In our system, Parliament has authority to grant expressly powers that violate international law, so long as those powers do not then also violate the constitution. I personally see no constitutional complaint, assuming we are confining our discussion to surveillance issues (and not, for instance, including interrogation or other more aggressive forms of investigation).
As noted, however, I do see several critical omissions in this bill.
Uncertainty over “trigger” for seeking foreign spying warrant
First, it is not clear when the Service will be obliged to obtain a foreign surveillance warrant. The existing statute speaks of “belief on reasonable grounds that a warrant is required”. In a domestic surveillance operation, these grounds arise when failure to obtain a warrant would violate section 8 of the Charter (governing searches and seizures) or Part VI of the Criminal Code.
But the applicability of these two laws – and especially the Charter -- to foreign surveillance is uncertain. As a consequence, the existing “reasonable grounds” threshold is unhelpfully ambiguous when applied to the new warrant powers in this bill.
I think in the final analysis, a warrant will be required whenever foreign surveillance involves covert interception of telecommunications. I also believe the amendments may be interpreted as requiring a warrant anytime an operation may violate international or foreign law.
These would be sensible standards. But because the bill is not emphatic, establishing these standards may require another round of litigation. I strongly urge this committee, therefore, to preempt the necessity of another half-decade of uncertainty by adding clear language on the trigger for seeking a foreign surveillance warrant.
I have proposed language in an annex to my brief.
Uncertainty over legality in CSIS’s international information-sharing practices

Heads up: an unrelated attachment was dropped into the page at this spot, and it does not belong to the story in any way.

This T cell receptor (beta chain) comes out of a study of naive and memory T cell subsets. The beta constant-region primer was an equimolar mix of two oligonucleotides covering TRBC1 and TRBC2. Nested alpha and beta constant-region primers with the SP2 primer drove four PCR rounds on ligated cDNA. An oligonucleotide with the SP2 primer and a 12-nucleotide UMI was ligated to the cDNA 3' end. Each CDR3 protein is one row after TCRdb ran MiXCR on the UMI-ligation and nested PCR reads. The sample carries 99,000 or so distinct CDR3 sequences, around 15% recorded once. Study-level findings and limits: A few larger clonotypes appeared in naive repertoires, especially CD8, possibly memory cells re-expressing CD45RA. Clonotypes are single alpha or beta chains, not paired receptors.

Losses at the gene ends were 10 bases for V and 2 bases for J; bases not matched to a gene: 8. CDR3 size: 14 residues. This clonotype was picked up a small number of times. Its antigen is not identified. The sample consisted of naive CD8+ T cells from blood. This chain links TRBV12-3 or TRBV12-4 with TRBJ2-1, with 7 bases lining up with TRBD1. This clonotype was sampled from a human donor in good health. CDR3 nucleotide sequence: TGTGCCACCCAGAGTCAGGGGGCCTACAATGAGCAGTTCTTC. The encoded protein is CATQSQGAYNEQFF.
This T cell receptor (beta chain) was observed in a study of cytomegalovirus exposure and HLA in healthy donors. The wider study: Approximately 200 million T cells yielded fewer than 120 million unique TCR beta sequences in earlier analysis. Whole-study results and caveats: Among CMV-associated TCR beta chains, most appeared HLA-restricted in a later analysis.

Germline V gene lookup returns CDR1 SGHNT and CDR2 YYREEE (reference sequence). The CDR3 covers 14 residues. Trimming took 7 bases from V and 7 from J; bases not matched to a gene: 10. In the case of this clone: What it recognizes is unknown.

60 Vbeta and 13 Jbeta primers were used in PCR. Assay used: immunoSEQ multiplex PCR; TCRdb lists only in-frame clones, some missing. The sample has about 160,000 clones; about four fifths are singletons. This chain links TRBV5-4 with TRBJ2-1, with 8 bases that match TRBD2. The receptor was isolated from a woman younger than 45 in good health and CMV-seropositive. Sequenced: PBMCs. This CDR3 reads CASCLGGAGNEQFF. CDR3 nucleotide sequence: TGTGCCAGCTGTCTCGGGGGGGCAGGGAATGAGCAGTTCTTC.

Second, since this bill was tabled, the Supreme Court has issued its decision in Wakeling. The case concerned the RCMP, but the holding extends, in practice, equally to CSIS.
A majority of the court concluded that section 8 of the Charter applies to sharing between Canadian authorities and foreign counterparts of intercepted communications. To be constitutional, a reasonable law must authorize intercept sharing. A reasonable law is one that includes sufficient accountability and safeguard regimes.
Right now, there is no clear law on CSIS international intercept sharing. At best, there is generic, more open-ended permission, which seems unlikely to survive constitutional challenge.
I would strongly urge this committee to again preempt years of litigation by codifying an express statutory authorization for intercept sharing that also includes required safeguards. I have proposed language in the annex addressing this.
Continued Failure to Respond to Serious Accountability Gaps
Last, we are now at the 10th anniversary of the Arar Commission. I note with profound concern that Parliament has failed to legislate any of the Commission’s critical recommendations dealing with coordination between the review bodies for CSIS, CSE and the RCMP.
Instead, we have closer and deeper coordination between security services, but review remains firmly limited to institutional silos. And indeed, we have reported instances of the security services questioning, and perhaps impeding, the ability of review bodies to coordinate their review functions.
This bill gives CSIS a freer hand and will necessarily deepen its relationship with CSE and foreign agencies. It should also include provisions that augment the authority of the review bodies to keep tabs. I propose language in the annex that addresses this concern.